In another email, Chen warns Karim to stop posting videos himself on their site over fears that they could be held liable. Chen wrote to Karim, “jawed (sic), please stop putting stolen videos on the site. We’re going to have a tough time defending the fact that we’re not liable for the copyrighted material on the site because we didn’t put it up when one of the co-founders is blatantly stealing content from other sites and trying to get everyone to see it.”

YouTube says the email referred to a viral video about aviation, and that Viacom took it out of context to bolster their case.

YouTube claims it was well within the “safe harbor” provisions of Digital Millennium Copyright Act, where service providers must remove pirated material when notified of their existence and location on their site. In its own motion for summary judgment, YouTube said the “safe harbor” was intended to give “copyright holders a quick and efficient way to stop any misuse of their content, while protecting service providers against the fear of crushing liability that

could stifle technological innovation and free speech.”

In a blog post, YouTube’s chief general counsel, Zahavah Levine, said Viacom sought to benefit from YouTube’s popularity by posting its own content on the site, “even while publicly complaining about its presence there.” Some of the most frequent clips posted include content from Comedy Central shows like “South Park” and “The Daily Show With Jon Stewart.”

YouTube cited evidence gathered in the suit’s discovery process, including email in which a Paramount marketing executive gives instructions for the uploading video for “Disturbia” that “should definitely not be associated with the studio” and “should appear as if a fan created and posted it.”

Levine wrote that Viacom “deliberately ‘roughed up’ the videos to make them look stolen or leaked. It opened YouTube accounts using phony email addresses. It even sent employees to Kinko’s to upload clips from computers that couldn’t be traced to Viacom. And in an effort to promote its own shows, as a matter of company policy Viacom routinely left up clips from shows that had been uploaded to YouTube from ordinary users.”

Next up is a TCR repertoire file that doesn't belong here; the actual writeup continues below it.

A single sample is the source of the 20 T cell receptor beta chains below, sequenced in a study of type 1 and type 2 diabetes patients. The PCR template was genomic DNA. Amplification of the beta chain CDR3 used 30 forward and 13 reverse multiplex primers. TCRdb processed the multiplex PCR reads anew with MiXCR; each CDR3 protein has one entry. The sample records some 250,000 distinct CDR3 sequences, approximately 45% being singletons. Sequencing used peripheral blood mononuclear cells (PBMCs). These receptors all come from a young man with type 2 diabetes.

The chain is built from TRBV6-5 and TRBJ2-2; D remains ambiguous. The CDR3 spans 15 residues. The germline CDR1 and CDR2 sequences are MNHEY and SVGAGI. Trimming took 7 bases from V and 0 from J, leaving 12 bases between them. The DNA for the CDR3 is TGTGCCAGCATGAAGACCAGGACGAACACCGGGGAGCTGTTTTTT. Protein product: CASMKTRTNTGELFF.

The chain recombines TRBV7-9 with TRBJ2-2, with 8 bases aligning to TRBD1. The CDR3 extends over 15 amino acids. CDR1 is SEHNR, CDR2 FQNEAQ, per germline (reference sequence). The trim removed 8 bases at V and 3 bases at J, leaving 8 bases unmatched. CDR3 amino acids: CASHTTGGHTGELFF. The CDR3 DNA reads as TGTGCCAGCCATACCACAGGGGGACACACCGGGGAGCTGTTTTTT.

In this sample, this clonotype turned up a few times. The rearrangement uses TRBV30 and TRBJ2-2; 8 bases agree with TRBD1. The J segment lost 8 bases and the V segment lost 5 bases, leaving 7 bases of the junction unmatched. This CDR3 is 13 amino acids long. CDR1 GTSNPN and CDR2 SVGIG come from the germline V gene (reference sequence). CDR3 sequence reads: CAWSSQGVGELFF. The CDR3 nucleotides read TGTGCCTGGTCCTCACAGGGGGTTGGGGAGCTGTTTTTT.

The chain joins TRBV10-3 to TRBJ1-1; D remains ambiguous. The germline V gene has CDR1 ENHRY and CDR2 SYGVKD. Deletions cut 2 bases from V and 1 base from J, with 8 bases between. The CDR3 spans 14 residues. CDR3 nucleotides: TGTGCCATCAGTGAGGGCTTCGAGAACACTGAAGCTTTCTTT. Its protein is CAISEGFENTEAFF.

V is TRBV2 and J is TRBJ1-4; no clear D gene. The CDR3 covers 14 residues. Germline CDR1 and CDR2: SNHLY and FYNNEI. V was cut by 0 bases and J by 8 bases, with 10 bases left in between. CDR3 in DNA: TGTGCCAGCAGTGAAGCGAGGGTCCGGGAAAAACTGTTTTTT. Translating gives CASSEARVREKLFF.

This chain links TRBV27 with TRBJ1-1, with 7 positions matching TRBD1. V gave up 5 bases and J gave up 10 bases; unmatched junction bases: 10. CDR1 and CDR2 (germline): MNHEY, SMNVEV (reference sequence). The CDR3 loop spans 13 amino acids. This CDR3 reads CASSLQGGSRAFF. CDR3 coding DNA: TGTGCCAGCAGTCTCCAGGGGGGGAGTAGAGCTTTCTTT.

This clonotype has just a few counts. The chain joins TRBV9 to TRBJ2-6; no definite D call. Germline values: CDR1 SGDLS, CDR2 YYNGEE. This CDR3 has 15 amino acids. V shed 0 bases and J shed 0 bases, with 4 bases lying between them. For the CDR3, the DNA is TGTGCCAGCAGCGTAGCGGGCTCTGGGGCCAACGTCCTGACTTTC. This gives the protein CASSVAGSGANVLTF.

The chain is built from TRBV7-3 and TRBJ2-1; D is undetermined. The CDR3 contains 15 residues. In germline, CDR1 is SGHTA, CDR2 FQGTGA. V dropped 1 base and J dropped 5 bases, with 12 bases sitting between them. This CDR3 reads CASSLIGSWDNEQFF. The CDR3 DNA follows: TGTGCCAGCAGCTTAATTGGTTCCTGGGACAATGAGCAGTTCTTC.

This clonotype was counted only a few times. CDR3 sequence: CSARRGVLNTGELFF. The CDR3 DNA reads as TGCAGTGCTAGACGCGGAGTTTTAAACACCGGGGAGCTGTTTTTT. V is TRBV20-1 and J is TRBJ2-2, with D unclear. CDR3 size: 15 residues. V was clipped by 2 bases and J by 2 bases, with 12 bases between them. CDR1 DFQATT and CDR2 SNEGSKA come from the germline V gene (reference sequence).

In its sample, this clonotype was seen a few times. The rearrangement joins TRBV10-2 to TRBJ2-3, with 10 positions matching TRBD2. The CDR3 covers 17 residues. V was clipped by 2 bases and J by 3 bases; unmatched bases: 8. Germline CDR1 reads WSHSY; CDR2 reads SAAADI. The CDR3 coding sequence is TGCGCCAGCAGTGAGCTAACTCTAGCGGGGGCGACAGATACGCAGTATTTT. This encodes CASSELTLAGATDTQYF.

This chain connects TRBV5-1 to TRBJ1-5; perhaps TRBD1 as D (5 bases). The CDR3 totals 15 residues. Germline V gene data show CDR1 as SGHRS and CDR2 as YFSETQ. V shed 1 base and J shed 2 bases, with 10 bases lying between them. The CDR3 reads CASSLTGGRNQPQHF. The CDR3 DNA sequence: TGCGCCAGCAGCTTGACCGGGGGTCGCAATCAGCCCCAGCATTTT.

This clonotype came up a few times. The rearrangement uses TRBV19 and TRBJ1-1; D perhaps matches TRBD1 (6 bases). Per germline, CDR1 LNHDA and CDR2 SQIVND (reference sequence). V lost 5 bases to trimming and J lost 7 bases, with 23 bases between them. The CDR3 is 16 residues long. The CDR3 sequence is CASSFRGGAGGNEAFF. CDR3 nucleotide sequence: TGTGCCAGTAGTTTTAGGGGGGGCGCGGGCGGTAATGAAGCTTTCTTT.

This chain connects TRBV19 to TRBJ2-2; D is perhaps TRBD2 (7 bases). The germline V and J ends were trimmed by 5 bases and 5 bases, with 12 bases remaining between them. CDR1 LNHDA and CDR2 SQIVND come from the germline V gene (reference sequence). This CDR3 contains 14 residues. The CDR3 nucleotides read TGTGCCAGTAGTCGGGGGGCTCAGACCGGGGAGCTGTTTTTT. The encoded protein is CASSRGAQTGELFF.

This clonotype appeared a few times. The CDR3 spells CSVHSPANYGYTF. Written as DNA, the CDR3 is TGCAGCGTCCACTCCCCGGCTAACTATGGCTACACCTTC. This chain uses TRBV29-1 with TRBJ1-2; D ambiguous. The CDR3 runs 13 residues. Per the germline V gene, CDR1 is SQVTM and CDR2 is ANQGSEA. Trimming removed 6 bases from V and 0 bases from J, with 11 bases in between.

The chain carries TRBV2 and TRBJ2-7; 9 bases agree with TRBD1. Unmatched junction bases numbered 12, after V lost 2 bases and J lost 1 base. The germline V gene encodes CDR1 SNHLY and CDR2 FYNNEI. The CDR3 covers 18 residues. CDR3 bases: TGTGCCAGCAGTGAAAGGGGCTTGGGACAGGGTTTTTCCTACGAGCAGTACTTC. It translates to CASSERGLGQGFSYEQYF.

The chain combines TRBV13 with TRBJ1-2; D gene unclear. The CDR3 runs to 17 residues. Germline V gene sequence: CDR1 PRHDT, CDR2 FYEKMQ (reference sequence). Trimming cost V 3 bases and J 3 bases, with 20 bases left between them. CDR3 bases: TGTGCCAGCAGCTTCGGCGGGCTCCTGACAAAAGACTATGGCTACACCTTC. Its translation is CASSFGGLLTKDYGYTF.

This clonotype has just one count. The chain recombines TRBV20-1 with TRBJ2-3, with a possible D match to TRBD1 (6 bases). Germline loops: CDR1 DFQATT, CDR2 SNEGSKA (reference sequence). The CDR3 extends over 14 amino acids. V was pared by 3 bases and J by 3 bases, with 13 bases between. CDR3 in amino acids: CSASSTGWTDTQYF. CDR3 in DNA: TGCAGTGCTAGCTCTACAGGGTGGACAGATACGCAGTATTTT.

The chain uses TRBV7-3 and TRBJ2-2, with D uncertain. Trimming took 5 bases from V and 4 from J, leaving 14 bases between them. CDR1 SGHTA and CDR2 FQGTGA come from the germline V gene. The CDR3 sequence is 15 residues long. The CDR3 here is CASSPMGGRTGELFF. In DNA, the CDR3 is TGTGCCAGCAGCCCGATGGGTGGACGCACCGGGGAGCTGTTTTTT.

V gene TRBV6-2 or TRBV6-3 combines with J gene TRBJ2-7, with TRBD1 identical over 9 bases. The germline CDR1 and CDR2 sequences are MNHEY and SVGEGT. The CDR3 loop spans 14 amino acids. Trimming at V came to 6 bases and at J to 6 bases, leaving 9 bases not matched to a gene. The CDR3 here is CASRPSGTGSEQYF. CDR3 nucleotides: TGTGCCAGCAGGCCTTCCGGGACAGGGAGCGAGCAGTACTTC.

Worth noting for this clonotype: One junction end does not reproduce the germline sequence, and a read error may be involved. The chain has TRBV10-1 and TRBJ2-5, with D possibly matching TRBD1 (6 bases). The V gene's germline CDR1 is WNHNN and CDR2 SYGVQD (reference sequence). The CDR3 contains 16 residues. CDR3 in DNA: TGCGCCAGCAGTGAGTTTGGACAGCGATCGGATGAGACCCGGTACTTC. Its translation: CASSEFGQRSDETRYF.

He added, “Given Viacom’s own actions, there is no way YouTube could ever have known which Viacom content was and was not authorized to be on the site.”

In fact, YouTube’s filing characterizes Viacom’s policies as ever-changing when it came to seeking whether to order unauthorized clips be taken down or left as they were, to benefit from the exposure.

“The legal rule that Viacom seeks would require YouTube — and every Web platform — to investigate and police all content users upload, and would subject those web sites to crushing liability if they get it wrong,” Levine wrote.

Fricklis, however, challenged those assertions, contending that the Viacom-uploaded clips are a “few hundred clips out of 63,000,” and have been removed from those at the crux of the suit. He called YouTube’s argument a “smokescreen which has nothing to do with the case,” noting that the Kinko’s incident was “one case where a video was uploaded out of 63,000.”

Since the suit was filed, YouTube has put in place more advanced filtering technology called Content ID, which scans copyrighted video that can then be matched against clips on its site as a way of detecting infringing content. The filtering has gained studio acceptance, and YouTube has signed numerous revenue-sharing deals with other media outlets.